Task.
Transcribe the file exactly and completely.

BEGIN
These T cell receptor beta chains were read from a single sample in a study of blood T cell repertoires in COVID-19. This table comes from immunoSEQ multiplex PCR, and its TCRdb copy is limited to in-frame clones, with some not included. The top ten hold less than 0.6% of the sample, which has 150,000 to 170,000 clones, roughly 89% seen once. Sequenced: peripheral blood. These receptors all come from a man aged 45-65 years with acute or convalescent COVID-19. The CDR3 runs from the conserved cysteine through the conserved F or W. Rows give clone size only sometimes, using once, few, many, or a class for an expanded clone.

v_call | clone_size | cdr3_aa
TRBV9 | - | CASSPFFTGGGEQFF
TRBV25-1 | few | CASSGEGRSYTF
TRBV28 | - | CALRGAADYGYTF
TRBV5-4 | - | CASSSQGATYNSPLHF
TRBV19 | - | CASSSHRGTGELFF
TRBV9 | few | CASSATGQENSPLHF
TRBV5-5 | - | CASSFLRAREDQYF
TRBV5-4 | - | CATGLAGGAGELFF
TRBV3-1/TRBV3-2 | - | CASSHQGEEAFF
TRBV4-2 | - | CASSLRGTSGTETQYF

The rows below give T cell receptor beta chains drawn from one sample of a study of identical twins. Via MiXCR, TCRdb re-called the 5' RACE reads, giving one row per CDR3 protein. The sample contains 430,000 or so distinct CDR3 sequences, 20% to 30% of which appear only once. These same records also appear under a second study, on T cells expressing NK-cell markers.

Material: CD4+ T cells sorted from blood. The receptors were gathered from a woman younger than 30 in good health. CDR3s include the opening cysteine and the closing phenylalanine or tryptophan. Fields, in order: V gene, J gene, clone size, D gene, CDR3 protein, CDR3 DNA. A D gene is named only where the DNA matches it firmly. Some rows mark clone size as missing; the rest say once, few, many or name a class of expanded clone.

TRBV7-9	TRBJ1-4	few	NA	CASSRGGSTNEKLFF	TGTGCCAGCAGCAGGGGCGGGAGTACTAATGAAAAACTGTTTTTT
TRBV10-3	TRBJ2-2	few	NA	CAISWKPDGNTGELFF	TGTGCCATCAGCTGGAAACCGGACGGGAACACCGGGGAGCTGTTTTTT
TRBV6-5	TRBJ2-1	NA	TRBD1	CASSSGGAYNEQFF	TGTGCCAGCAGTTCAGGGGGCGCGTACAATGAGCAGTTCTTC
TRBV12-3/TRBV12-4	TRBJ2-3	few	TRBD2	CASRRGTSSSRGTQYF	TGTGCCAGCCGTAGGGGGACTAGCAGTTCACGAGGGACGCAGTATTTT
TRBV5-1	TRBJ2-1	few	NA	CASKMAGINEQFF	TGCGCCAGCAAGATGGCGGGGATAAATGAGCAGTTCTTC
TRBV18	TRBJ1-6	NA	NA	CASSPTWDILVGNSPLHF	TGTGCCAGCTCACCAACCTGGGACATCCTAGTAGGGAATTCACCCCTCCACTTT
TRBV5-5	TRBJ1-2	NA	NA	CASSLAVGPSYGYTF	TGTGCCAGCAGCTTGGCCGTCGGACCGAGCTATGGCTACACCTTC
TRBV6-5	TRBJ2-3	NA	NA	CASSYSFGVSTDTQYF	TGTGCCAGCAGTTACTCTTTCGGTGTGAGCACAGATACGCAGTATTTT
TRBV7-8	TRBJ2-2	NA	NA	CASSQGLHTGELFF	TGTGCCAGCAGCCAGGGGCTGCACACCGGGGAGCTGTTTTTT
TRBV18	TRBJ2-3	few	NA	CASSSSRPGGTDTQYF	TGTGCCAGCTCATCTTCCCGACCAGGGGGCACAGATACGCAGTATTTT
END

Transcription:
These T cell receptor beta chains were read from a single sample in a study of blood T cell repertoires in COVID-19. This table comes from immunoSEQ multiplex PCR, and its TCRdb copy is limited to in-frame clones, with some not included. The top ten hold less than 0.6% of the sample, which has 150,000 to 170,000 clones, roughly 89% seen once. Sequenced: peripheral blood. These receptors all come from a man aged 45-65 years with acute or convalescent COVID-19. The CDR3 runs from the conserved cysteine through the conserved F or W. Rows give clone size only sometimes, using once, few, many, or a class for an expanded clone.

v_call | clone_size | cdr3_aa
TRBV9 | - | CASSPFFTGGGEQFF
TRBV25-1 | few | CASSGEGRSYTF
TRBV28 | - | CALRGAADYGYTF
TRBV5-4 | - | CASSSQGATYNSPLHF
TRBV19 | - | CASSSHRGTGELFF
TRBV9 | few | CASSATGQENSPLHF
TRBV5-5 | - | CASSFLRAREDQYF
TRBV5-4 | - | CATGLAGGAGELFF
TRBV3-1/TRBV3-2 | - | CASSHQGEEAFF
TRBV4-2 | - | CASSLRGTSGTETQYF

The rows below give T cell receptor beta chains drawn from one sample of a study of identical twins. Via MiXCR, TCRdb re-called the 5' RACE reads, giving one row per CDR3 protein. The sample contains 430,000 or so distinct CDR3 sequences, 20% to 30% of which appear only once. These same records also appear under a second study, on T cells expressing NK-cell markers.

Material: CD4+ T cells sorted from blood. The receptors were gathered from a woman younger than 30 in good health. CDR3s include the opening cysteine and the closing phenylalanine or tryptophan. Fields, in order: V gene, J gene, clone size, D gene, CDR3 protein, CDR3 DNA. A D gene is named only where the DNA matches it firmly. Some rows mark clone size as missing; the rest say once, few, many or name a class of expanded clone.

TRBV7-9	TRBJ1-4	few	NA	CASSRGGSTNEKLFF	TGTGCCAGCAGCAGGGGCGGGAGTACTAATGAAAAACTGTTTTTT
TRBV10-3	TRBJ2-2	few	NA	CAISWKPDGNTGELFF	TGTGCCATCAGCTGGAAACCGGACGGGAACACCGGGGAGCTGTTTTTT
TRBV6-5	TRBJ2-1	NA	TRBD1	CASSSGGAYNEQFF	TGTGCCAGCAGTTCAGGGGGCGCGTACAATGAGCAGTTCTTC
TRBV12-3/TRBV12-4	TRBJ2-3	few	TRBD2	CASRRGTSSSRGTQYF	TGTGCCAGCCGTAGGGGGACTAGCAGTTCACGAGGGACGCAGTATTTT
TRBV5-1	TRBJ2-1	few	NA	CASKMAGINEQFF	TGCGCCAGCAAGATGGCGGGGATAAATGAGCAGTTCTTC
TRBV18	TRBJ1-6	NA	NA	CASSPTWDILVGNSPLHF	TGTGCCAGCTCACCAACCTGGGACATCCTAGTAGGGAATTCACCCCTCCACTTT
TRBV5-5	TRBJ1-2	NA	NA	CASSLAVGPSYGYTF	TGTGCCAGCAGCTTGGCCGTCGGACCGAGCTATGGCTACACCTTC
TRBV6-5	TRBJ2-3	NA	NA	CASSYSFGVSTDTQYF	TGTGCCAGCAGTTACTCTTTCGGTGTGAGCACAGATACGCAGTATTTT
TRBV7-8	TRBJ2-2	NA	NA	CASSQGLHTGELFF	TGTGCCAGCAGCCAGGGGCTGCACACCGGGGAGCTGTTTTTT
TRBV18	TRBJ2-3	few	NA	CASSSSRPGGTDTQYF	TGTGCCAGCTCATCTTCCCGACCAGGGGGCACAGATACGCAGTATTTT